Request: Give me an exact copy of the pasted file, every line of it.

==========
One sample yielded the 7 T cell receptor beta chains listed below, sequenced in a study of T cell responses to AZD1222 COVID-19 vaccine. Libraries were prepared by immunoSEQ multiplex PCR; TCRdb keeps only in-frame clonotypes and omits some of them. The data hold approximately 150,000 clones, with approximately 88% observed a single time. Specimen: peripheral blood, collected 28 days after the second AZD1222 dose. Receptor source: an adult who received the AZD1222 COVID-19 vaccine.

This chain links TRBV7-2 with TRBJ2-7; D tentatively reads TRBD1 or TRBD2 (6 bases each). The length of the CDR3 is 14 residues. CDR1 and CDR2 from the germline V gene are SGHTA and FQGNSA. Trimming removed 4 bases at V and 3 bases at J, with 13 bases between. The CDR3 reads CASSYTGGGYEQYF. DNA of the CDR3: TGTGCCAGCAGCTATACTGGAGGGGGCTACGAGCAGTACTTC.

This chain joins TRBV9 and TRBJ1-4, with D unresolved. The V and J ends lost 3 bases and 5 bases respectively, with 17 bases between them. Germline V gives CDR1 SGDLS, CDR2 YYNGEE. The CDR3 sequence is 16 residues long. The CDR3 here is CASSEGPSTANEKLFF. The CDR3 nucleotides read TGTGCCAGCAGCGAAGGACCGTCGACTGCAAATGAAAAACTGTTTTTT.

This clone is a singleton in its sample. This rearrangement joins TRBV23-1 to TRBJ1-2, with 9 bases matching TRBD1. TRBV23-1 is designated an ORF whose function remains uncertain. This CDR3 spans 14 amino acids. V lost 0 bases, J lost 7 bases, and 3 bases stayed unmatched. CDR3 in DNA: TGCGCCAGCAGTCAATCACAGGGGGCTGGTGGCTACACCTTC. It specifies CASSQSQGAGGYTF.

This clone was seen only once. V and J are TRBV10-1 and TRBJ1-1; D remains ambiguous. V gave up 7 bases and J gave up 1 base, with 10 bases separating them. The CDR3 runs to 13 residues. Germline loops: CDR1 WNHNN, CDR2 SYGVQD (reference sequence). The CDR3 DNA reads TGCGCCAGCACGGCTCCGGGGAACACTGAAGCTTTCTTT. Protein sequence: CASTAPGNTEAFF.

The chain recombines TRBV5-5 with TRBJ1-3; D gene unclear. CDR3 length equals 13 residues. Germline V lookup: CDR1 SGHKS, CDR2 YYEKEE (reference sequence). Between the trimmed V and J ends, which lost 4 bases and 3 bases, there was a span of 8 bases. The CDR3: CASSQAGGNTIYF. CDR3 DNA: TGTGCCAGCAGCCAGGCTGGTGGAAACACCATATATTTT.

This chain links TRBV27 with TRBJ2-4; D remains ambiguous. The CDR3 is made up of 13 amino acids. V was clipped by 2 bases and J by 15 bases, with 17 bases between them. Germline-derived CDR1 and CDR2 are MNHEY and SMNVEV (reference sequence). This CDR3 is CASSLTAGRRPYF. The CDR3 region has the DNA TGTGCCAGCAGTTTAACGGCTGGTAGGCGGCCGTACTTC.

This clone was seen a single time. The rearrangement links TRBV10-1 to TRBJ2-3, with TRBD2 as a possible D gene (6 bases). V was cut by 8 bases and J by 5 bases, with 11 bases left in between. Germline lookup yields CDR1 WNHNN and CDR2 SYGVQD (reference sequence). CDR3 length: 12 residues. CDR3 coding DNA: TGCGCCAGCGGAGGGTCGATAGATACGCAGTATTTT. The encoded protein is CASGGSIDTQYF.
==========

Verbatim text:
One sample yielded the 7 T cell receptor beta chains listed below, sequenced in a study of T cell responses to AZD1222 COVID-19 vaccine. Libraries were prepared by immunoSEQ multiplex PCR; TCRdb keeps only in-frame clonotypes and omits some of them. The data hold approximately 150,000 clones, with approximately 88% observed a single time. Specimen: peripheral blood, collected 28 days after the second AZD1222 dose. Receptor source: an adult who received the AZD1222 COVID-19 vaccine.

This chain links TRBV7-2 with TRBJ2-7; D tentatively reads TRBD1 or TRBD2 (6 bases each). The length of the CDR3 is 14 residues. CDR1 and CDR2 from the germline V gene are SGHTA and FQGNSA. Trimming removed 4 bases at V and 3 bases at J, with 13 bases between. The CDR3 reads CASSYTGGGYEQYF. DNA of the CDR3: TGTGCCAGCAGCTATACTGGAGGGGGCTACGAGCAGTACTTC.

This chain joins TRBV9 and TRBJ1-4, with D unresolved. The V and J ends lost 3 bases and 5 bases respectively, with 17 bases between them. Germline V gives CDR1 SGDLS, CDR2 YYNGEE. The CDR3 sequence is 16 residues long. The CDR3 here is CASSEGPSTANEKLFF. The CDR3 nucleotides read TGTGCCAGCAGCGAAGGACCGTCGACTGCAAATGAAAAACTGTTTTTT.

This clone is a singleton in its sample. This rearrangement joins TRBV23-1 to TRBJ1-2, with 9 bases matching TRBD1. TRBV23-1 is designated an ORF whose function remains uncertain. This CDR3 spans 14 amino acids. V lost 0 bases, J lost 7 bases, and 3 bases stayed unmatched. CDR3 in DNA: TGCGCCAGCAGTCAATCACAGGGGGCTGGTGGCTACACCTTC. It specifies CASSQSQGAGGYTF.

This clone was seen only once. V and J are TRBV10-1 and TRBJ1-1; D remains ambiguous. V gave up 7 bases and J gave up 1 base, with 10 bases separating them. The CDR3 runs to 13 residues. Germline loops: CDR1 WNHNN, CDR2 SYGVQD (reference sequence). The CDR3 DNA reads TGCGCCAGCACGGCTCCGGGGAACACTGAAGCTTTCTTT. Protein sequence: CASTAPGNTEAFF.

The chain recombines TRBV5-5 with TRBJ1-3; D gene unclear. CDR3 length equals 13 residues. Germline V lookup: CDR1 SGHKS, CDR2 YYEKEE (reference sequence). Between the trimmed V and J ends, which lost 4 bases and 3 bases, there was a span of 8 bases. The CDR3: CASSQAGGNTIYF. CDR3 DNA: TGTGCCAGCAGCCAGGCTGGTGGAAACACCATATATTTT.

This chain links TRBV27 with TRBJ2-4; D remains ambiguous. The CDR3 is made up of 13 amino acids. V was clipped by 2 bases and J by 15 bases, with 17 bases between them. Germline-derived CDR1 and CDR2 are MNHEY and SMNVEV (reference sequence). This CDR3 is CASSLTAGRRPYF. The CDR3 region has the DNA TGTGCCAGCAGTTTAACGGCTGGTAGGCGGCCGTACTTC.

This clone was seen a single time. The rearrangement links TRBV10-1 to TRBJ2-3, with TRBD2 as a possible D gene (6 bases). V was cut by 8 bases and J by 5 bases, with 11 bases left in between. Germline lookup yields CDR1 WNHNN and CDR2 SYGVQD (reference sequence). CDR3 length: 12 residues. CDR3 coding DNA: TGCGCCAGCGGAGGGTCGATAGATACGCAGTATTTT. The encoded protein is CASGGSIDTQYF.